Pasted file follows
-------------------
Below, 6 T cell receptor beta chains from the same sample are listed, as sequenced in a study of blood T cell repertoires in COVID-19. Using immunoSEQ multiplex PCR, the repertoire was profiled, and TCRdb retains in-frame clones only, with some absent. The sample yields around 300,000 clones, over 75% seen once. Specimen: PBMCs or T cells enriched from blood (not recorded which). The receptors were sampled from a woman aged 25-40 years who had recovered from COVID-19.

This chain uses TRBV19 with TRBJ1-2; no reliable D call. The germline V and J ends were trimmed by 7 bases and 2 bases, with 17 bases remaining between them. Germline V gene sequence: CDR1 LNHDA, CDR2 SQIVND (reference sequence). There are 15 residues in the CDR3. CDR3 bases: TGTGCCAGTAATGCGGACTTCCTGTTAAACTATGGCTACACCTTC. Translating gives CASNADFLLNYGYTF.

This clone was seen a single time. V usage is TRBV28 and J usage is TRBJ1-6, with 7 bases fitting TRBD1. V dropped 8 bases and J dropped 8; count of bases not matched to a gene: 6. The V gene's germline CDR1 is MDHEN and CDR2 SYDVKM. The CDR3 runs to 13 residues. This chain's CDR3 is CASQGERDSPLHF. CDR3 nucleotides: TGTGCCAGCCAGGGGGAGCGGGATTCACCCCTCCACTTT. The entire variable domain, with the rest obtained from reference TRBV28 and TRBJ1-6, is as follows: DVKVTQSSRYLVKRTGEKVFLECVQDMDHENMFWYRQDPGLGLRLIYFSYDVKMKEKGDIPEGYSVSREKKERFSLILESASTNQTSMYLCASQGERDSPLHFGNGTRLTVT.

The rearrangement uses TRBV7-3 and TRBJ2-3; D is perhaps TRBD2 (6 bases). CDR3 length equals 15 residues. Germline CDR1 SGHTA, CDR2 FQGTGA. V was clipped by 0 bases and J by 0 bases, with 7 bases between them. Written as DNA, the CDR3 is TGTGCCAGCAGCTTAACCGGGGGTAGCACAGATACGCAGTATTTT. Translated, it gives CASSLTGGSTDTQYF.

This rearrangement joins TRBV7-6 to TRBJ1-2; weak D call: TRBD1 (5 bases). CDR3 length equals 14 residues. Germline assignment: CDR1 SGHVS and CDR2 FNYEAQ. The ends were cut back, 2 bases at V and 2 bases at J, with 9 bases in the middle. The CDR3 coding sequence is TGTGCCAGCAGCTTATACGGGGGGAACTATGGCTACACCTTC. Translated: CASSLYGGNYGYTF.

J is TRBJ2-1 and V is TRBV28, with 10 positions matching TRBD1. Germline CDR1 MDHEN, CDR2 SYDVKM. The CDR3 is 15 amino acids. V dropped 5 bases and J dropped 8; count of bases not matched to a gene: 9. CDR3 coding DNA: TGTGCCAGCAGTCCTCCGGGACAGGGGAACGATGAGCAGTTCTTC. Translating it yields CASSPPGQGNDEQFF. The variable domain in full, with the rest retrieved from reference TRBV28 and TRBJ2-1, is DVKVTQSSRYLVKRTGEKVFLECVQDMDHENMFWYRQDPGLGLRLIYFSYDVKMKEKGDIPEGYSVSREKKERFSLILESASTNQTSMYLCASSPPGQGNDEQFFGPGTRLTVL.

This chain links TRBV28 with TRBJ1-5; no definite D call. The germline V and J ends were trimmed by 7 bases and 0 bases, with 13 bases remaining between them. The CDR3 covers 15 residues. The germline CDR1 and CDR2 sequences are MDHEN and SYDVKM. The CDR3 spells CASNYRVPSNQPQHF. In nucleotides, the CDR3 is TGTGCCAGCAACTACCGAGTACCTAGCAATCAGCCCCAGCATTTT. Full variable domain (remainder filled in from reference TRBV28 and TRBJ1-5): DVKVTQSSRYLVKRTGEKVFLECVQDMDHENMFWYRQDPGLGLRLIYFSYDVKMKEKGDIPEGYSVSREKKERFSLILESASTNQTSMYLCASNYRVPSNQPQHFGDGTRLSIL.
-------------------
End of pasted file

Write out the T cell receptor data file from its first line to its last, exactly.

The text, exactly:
Below, 6 T cell receptor beta chains from the same sample are listed, as sequenced in a study of blood T cell repertoires in COVID-19. Using immunoSEQ multiplex PCR, the repertoire was profiled, and TCRdb retains in-frame clones only, with some absent. The sample yields around 300,000 clones, over 75% seen once. Specimen: PBMCs or T cells enriched from blood (not recorded which). The receptors were sampled from a woman aged 25-40 years who had recovered from COVID-19.

This chain uses TRBV19 with TRBJ1-2; no reliable D call. The germline V and J ends were trimmed by 7 bases and 2 bases, with 17 bases remaining between them. Germline V gene sequence: CDR1 LNHDA, CDR2 SQIVND (reference sequence). There are 15 residues in the CDR3. CDR3 bases: TGTGCCAGTAATGCGGACTTCCTGTTAAACTATGGCTACACCTTC. Translating gives CASNADFLLNYGYTF.

This clone was seen a single time. V usage is TRBV28 and J usage is TRBJ1-6, with 7 bases fitting TRBD1. V dropped 8 bases and J dropped 8; count of bases not matched to a gene: 6. The V gene's germline CDR1 is MDHEN and CDR2 SYDVKM. The CDR3 runs to 13 residues. This chain's CDR3 is CASQGERDSPLHF. CDR3 nucleotides: TGTGCCAGCCAGGGGGAGCGGGATTCACCCCTCCACTTT. The entire variable domain, with the rest obtained from reference TRBV28 and TRBJ1-6, is as follows: DVKVTQSSRYLVKRTGEKVFLECVQDMDHENMFWYRQDPGLGLRLIYFSYDVKMKEKGDIPEGYSVSREKKERFSLILESASTNQTSMYLCASQGERDSPLHFGNGTRLTVT.

The rearrangement uses TRBV7-3 and TRBJ2-3; D is perhaps TRBD2 (6 bases). CDR3 length equals 15 residues. Germline CDR1 SGHTA, CDR2 FQGTGA. V was clipped by 0 bases and J by 0 bases, with 7 bases between them. Written as DNA, the CDR3 is TGTGCCAGCAGCTTAACCGGGGGTAGCACAGATACGCAGTATTTT. Translated, it gives CASSLTGGSTDTQYF.

This rearrangement joins TRBV7-6 to TRBJ1-2; weak D call: TRBD1 (5 bases). CDR3 length equals 14 residues. Germline assignment: CDR1 SGHVS and CDR2 FNYEAQ. The ends were cut back, 2 bases at V and 2 bases at J, with 9 bases in the middle. The CDR3 coding sequence is TGTGCCAGCAGCTTATACGGGGGGAACTATGGCTACACCTTC. Translated: CASSLYGGNYGYTF.

J is TRBJ2-1 and V is TRBV28, with 10 positions matching TRBD1. Germline CDR1 MDHEN, CDR2 SYDVKM. The CDR3 is 15 amino acids. V dropped 5 bases and J dropped 8; count of bases not matched to a gene: 9. CDR3 coding DNA: TGTGCCAGCAGTCCTCCGGGACAGGGGAACGATGAGCAGTTCTTC. Translating it yields CASSPPGQGNDEQFF. The variable domain in full, with the rest retrieved from reference TRBV28 and TRBJ2-1, is DVKVTQSSRYLVKRTGEKVFLECVQDMDHENMFWYRQDPGLGLRLIYFSYDVKMKEKGDIPEGYSVSREKKERFSLILESASTNQTSMYLCASSPPGQGNDEQFFGPGTRLTVL.

This chain links TRBV28 with TRBJ1-5; no definite D call. The germline V and J ends were trimmed by 7 bases and 0 bases, with 13 bases remaining between them. The CDR3 covers 15 residues. The germline CDR1 and CDR2 sequences are MDHEN and SYDVKM. The CDR3 spells CASNYRVPSNQPQHF. In nucleotides, the CDR3 is TGTGCCAGCAACTACCGAGTACCTAGCAATCAGCCCCAGCATTTT. Full variable domain (remainder filled in from reference TRBV28 and TRBJ1-5): DVKVTQSSRYLVKRTGEKVFLECVQDMDHENMFWYRQDPGLGLRLIYFSYDVKMKEKGDIPEGYSVSREKKERFSLILESASTNQTSMYLCASNYRVPSNQPQHFGDGTRLSIL.